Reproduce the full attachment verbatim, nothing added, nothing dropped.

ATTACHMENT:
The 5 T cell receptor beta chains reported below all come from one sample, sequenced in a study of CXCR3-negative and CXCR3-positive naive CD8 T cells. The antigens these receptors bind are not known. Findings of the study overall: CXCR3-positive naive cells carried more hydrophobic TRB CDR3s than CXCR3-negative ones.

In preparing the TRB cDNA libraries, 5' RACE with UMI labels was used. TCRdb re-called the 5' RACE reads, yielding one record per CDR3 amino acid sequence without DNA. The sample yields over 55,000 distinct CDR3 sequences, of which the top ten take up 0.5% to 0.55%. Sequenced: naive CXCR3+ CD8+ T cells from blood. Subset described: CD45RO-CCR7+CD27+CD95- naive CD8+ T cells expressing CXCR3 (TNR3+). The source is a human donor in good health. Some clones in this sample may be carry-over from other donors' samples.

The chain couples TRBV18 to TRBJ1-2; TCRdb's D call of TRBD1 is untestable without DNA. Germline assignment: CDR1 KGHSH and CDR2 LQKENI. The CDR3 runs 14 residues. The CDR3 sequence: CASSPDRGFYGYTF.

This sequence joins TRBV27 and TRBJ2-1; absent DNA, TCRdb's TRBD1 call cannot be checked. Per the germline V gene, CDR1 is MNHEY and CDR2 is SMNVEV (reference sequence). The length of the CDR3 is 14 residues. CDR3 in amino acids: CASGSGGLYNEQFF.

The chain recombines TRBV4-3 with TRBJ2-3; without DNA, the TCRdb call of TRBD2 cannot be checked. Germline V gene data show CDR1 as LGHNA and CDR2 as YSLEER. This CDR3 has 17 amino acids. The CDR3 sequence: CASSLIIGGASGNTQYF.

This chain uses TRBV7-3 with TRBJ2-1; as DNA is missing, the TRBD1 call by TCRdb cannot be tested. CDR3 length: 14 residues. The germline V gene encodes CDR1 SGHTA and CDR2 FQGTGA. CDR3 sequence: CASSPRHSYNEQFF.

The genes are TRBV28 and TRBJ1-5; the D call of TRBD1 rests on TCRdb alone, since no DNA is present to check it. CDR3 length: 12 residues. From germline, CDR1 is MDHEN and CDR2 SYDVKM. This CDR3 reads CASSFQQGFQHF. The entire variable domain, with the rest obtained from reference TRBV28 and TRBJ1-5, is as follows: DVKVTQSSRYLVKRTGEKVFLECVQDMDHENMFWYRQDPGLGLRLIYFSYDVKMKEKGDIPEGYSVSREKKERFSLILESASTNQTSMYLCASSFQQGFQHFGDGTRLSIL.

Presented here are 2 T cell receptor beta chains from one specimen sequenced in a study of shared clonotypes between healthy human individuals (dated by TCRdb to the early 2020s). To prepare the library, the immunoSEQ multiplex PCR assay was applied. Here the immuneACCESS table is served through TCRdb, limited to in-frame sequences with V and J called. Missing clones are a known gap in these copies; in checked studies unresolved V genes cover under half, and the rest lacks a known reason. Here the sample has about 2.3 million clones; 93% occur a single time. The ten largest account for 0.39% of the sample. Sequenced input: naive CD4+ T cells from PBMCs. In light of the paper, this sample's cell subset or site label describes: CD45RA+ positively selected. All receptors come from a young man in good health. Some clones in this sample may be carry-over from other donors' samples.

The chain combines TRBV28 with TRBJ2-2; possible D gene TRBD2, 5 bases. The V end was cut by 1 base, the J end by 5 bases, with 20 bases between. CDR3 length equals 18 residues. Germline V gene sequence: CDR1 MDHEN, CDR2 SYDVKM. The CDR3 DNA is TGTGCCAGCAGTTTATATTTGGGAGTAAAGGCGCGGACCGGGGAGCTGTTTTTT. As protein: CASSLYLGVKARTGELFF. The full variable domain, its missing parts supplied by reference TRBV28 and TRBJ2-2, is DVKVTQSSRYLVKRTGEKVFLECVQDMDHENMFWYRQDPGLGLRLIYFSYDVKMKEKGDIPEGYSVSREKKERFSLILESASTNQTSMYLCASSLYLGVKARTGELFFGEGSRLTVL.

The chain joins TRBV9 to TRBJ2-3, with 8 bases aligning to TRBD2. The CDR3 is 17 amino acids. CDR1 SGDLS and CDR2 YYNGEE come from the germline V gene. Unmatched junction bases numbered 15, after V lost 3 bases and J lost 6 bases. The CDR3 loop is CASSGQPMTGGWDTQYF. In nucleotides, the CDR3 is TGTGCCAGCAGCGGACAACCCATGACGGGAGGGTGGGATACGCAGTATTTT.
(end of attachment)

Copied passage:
The 5 T cell receptor beta chains reported below all come from one sample, sequenced in a study of CXCR3-negative and CXCR3-positive naive CD8 T cells. The antigens these receptors bind are not known. Findings of the study overall: CXCR3-positive naive cells carried more hydrophobic TRB CDR3s than CXCR3-negative ones.

In preparing the TRB cDNA libraries, 5' RACE with UMI labels was used. TCRdb re-called the 5' RACE reads, yielding one record per CDR3 amino acid sequence without DNA. The sample yields over 55,000 distinct CDR3 sequences, of which the top ten take up 0.5% to 0.55%. Sequenced: naive CXCR3+ CD8+ T cells from blood. Subset described: CD45RO-CCR7+CD27+CD95- naive CD8+ T cells expressing CXCR3 (TNR3+). The source is a human donor in good health. Some clones in this sample may be carry-over from other donors' samples.

The chain couples TRBV18 to TRBJ1-2; TCRdb's D call of TRBD1 is untestable without DNA. Germline assignment: CDR1 KGHSH and CDR2 LQKENI. The CDR3 runs 14 residues. The CDR3 sequence: CASSPDRGFYGYTF.

This sequence joins TRBV27 and TRBJ2-1; absent DNA, TCRdb's TRBD1 call cannot be checked. Per the germline V gene, CDR1 is MNHEY and CDR2 is SMNVEV (reference sequence). The length of the CDR3 is 14 residues. CDR3 in amino acids: CASGSGGLYNEQFF.

The chain recombines TRBV4-3 with TRBJ2-3; without DNA, the TCRdb call of TRBD2 cannot be checked. Germline V gene data show CDR1 as LGHNA and CDR2 as YSLEER. This CDR3 has 17 amino acids. The CDR3 sequence: CASSLIIGGASGNTQYF.

This chain uses TRBV7-3 with TRBJ2-1; as DNA is missing, the TRBD1 call by TCRdb cannot be tested. CDR3 length: 14 residues. The germline V gene encodes CDR1 SGHTA and CDR2 FQGTGA. CDR3 sequence: CASSPRHSYNEQFF.

The genes are TRBV28 and TRBJ1-5; the D call of TRBD1 rests on TCRdb alone, since no DNA is present to check it. CDR3 length: 12 residues. From germline, CDR1 is MDHEN and CDR2 SYDVKM. This CDR3 reads CASSFQQGFQHF. The entire variable domain, with the rest obtained from reference TRBV28 and TRBJ1-5, is as follows: DVKVTQSSRYLVKRTGEKVFLECVQDMDHENMFWYRQDPGLGLRLIYFSYDVKMKEKGDIPEGYSVSREKKERFSLILESASTNQTSMYLCASSFQQGFQHFGDGTRLSIL.

Presented here are 2 T cell receptor beta chains from one specimen sequenced in a study of shared clonotypes between healthy human individuals (dated by TCRdb to the early 2020s). To prepare the library, the immunoSEQ multiplex PCR assay was applied. Here the immuneACCESS table is served through TCRdb, limited to in-frame sequences with V and J called. Missing clones are a known gap in these copies; in checked studies unresolved V genes cover under half, and the rest lacks a known reason. Here the sample has about 2.3 million clones; 93% occur a single time. The ten largest account for 0.39% of the sample. Sequenced input: naive CD4+ T cells from PBMCs. In light of the paper, this sample's cell subset or site label describes: CD45RA+ positively selected. All receptors come from a young man in good health. Some clones in this sample may be carry-over from other donors' samples.

The chain combines TRBV28 with TRBJ2-2; possible D gene TRBD2, 5 bases. The V end was cut by 1 base, the J end by 5 bases, with 20 bases between. CDR3 length equals 18 residues. Germline V gene sequence: CDR1 MDHEN, CDR2 SYDVKM. The CDR3 DNA is TGTGCCAGCAGTTTATATTTGGGAGTAAAGGCGCGGACCGGGGAGCTGTTTTTT. As protein: CASSLYLGVKARTGELFF. The full variable domain, its missing parts supplied by reference TRBV28 and TRBJ2-2, is DVKVTQSSRYLVKRTGEKVFLECVQDMDHENMFWYRQDPGLGLRLIYFSYDVKMKEKGDIPEGYSVSREKKERFSLILESASTNQTSMYLCASSLYLGVKARTGELFFGEGSRLTVL.

The chain joins TRBV9 to TRBJ2-3, with 8 bases aligning to TRBD2. The CDR3 is 17 amino acids. CDR1 SGDLS and CDR2 YYNGEE come from the germline V gene. Unmatched junction bases numbered 15, after V lost 3 bases and J lost 6 bases. The CDR3 loop is CASSGQPMTGGWDTQYF. In nucleotides, the CDR3 is TGTGCCAGCAGCGGACAACCCATGACGGGAGGGTGGGATACGCAGTATTTT.